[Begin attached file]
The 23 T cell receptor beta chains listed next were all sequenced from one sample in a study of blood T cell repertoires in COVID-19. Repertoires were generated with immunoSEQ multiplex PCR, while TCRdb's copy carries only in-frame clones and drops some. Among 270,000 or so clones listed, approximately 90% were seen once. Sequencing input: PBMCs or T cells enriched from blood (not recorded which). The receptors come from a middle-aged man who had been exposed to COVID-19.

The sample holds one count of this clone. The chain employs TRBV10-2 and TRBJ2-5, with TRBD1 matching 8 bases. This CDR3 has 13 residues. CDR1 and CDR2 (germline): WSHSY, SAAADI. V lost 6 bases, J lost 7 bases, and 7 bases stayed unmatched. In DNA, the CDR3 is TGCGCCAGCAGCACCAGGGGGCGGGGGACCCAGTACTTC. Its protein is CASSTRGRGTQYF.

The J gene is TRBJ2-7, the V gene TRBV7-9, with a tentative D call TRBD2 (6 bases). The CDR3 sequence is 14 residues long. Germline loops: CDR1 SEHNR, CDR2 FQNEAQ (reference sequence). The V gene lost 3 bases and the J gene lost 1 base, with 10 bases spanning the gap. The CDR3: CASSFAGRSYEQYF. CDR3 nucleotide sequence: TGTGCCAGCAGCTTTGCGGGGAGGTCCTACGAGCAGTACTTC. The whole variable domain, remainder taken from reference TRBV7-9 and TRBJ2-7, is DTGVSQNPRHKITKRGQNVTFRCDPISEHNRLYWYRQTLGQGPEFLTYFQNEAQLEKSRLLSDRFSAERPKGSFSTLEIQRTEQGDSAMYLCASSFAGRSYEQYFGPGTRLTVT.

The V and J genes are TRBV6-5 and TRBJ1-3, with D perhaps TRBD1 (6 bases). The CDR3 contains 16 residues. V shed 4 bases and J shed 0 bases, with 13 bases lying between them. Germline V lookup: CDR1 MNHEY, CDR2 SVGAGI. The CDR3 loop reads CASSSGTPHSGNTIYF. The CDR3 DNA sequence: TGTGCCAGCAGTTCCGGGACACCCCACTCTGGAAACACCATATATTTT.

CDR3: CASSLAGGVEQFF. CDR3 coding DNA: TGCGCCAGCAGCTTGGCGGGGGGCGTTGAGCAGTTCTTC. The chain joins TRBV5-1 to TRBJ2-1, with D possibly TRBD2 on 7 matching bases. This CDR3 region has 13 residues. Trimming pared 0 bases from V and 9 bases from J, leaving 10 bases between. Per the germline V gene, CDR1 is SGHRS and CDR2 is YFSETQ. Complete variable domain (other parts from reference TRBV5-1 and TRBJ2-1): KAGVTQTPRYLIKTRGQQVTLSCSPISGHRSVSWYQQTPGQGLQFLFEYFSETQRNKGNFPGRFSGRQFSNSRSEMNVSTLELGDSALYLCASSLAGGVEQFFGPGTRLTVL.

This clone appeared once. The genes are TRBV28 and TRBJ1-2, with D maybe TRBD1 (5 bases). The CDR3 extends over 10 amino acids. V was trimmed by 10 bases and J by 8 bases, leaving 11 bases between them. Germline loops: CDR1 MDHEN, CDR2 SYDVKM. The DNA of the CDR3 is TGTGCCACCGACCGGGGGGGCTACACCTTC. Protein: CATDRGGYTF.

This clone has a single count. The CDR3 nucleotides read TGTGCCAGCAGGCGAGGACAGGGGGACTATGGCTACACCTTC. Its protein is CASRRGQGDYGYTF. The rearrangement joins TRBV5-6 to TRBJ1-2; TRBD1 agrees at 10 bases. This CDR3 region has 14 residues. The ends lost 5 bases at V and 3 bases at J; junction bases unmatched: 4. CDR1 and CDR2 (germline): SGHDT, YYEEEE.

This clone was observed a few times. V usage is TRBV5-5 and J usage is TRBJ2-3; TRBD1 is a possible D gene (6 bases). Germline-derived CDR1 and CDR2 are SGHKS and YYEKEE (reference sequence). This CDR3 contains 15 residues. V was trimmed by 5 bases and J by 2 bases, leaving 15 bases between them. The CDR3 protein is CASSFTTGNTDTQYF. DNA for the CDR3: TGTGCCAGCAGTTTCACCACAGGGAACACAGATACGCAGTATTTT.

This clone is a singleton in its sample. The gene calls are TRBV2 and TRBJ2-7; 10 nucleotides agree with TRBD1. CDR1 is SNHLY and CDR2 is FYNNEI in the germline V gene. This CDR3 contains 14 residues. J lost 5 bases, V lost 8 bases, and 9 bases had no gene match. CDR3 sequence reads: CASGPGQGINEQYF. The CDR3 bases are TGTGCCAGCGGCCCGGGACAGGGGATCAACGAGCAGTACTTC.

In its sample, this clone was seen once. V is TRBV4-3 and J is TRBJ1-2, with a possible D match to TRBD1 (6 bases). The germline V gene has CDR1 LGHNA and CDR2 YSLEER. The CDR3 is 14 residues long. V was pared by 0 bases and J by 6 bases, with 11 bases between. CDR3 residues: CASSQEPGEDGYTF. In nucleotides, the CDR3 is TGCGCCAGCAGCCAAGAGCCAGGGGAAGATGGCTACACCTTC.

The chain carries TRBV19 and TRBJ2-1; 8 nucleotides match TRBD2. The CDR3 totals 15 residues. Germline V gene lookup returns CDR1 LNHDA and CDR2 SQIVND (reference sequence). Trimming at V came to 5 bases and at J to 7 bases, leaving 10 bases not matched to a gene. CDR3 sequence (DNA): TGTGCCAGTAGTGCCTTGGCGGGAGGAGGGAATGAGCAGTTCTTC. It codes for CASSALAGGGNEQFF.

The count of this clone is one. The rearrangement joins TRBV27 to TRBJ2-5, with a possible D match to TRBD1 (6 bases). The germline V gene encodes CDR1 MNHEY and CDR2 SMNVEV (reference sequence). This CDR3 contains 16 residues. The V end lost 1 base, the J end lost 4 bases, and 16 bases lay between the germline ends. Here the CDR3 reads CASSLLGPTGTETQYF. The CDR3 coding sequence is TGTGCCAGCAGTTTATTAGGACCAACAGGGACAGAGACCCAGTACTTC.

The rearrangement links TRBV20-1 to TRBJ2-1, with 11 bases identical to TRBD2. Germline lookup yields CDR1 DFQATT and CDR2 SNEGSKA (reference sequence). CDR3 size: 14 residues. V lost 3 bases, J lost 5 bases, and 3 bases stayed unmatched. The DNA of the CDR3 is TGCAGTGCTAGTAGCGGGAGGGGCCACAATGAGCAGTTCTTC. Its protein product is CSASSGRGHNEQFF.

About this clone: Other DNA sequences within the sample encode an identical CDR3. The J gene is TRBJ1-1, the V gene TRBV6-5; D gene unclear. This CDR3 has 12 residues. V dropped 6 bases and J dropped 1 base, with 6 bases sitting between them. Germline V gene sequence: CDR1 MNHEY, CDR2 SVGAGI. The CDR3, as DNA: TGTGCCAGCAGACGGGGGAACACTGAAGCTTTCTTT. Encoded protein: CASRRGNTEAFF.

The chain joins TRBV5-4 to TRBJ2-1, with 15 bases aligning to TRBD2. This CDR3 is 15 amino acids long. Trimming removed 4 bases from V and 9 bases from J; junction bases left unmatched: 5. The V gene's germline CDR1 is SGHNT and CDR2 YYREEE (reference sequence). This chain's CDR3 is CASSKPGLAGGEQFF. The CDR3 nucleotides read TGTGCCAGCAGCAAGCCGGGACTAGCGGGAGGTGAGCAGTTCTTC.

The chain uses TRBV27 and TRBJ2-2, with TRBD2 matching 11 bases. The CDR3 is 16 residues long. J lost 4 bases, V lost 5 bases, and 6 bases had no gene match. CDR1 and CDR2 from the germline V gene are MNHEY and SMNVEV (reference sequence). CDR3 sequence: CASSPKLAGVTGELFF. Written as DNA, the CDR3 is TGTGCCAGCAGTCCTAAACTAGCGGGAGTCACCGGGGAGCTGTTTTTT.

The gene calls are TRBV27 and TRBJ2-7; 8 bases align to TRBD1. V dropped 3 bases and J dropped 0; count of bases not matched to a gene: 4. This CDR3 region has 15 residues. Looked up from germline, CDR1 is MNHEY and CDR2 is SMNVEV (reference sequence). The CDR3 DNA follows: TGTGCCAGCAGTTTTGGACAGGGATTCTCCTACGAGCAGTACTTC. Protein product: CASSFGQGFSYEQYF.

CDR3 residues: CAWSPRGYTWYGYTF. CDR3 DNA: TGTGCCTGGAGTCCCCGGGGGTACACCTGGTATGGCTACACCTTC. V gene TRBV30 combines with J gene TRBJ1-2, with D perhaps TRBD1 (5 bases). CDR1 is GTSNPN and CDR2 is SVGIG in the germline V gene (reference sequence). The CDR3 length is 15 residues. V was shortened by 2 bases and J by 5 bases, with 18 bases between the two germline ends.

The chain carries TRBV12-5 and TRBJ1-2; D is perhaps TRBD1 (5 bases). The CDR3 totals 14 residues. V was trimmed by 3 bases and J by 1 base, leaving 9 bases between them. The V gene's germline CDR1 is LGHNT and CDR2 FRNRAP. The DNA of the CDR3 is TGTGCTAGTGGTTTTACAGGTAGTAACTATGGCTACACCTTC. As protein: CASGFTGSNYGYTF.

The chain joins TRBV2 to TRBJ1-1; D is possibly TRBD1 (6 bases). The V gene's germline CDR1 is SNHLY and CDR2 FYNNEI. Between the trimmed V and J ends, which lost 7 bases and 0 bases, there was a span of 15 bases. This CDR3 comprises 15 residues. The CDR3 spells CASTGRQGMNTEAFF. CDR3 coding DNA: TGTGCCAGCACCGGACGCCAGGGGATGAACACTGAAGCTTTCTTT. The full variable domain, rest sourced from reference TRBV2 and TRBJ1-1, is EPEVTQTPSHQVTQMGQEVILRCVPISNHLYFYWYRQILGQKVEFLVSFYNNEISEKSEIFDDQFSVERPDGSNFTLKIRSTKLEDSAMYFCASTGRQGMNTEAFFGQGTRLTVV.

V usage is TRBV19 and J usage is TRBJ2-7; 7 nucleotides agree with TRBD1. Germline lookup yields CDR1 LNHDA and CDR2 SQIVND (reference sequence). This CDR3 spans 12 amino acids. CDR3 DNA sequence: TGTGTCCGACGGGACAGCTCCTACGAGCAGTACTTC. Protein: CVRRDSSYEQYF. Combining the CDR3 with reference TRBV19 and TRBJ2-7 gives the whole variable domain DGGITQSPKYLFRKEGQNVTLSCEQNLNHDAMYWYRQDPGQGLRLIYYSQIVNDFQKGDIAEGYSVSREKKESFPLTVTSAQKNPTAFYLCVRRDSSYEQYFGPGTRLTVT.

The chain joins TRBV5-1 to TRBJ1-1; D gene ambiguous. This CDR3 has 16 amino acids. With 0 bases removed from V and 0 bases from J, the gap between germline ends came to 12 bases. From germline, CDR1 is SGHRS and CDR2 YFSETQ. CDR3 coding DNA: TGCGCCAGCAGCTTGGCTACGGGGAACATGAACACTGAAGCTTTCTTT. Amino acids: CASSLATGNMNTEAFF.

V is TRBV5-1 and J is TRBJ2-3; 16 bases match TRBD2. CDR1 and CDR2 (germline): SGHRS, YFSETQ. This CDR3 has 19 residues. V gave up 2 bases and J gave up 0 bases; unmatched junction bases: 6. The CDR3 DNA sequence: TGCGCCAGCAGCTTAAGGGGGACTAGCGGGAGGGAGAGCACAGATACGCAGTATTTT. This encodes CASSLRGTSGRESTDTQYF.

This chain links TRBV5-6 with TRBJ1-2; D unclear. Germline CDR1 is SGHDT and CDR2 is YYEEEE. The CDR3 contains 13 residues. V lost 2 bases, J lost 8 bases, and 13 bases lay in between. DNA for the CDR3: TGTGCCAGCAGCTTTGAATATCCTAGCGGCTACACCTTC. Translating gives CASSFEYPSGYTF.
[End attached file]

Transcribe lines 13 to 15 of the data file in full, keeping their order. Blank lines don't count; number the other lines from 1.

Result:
The rearrangement links TRBV20-1 to TRBJ2-1, with 11 bases identical to TRBD2. Germline lookup yields CDR1 DFQATT and CDR2 SNEGSKA (reference sequence). CDR3 size: 14 residues. V lost 3 bases, J lost 5 bases, and 3 bases stayed unmatched. The DNA of the CDR3 is TGCAGTGCTAGTAGCGGGAGGGGCCACAATGAGCAGTTCTTC. Its protein product is CSASSGRGHNEQFF.

About this clone: Other DNA sequences within the sample encode an identical CDR3. The J gene is TRBJ1-1, the V gene TRBV6-5; D gene unclear. This CDR3 has 12 residues. V dropped 6 bases and J dropped 1 base, with 6 bases sitting between them. Germline V gene sequence: CDR1 MNHEY, CDR2 SVGAGI. The CDR3, as DNA: TGTGCCAGCAGACGGGGGAACACTGAAGCTTTCTTT. Encoded protein: CASRRGNTEAFF.

The chain joins TRBV5-4 to TRBJ2-1, with 15 bases aligning to TRBD2. This CDR3 is 15 amino acids long. Trimming removed 4 bases from V and 9 bases from J; junction bases left unmatched: 5. The V gene's germline CDR1 is SGHNT and CDR2 YYREEE (reference sequence). This chain's CDR3 is CASSKPGLAGGEQFF. The CDR3 nucleotides read TGTGCCAGCAGCAAGCCGGGACTAGCGGGAGGTGAGCAGTTCTTC.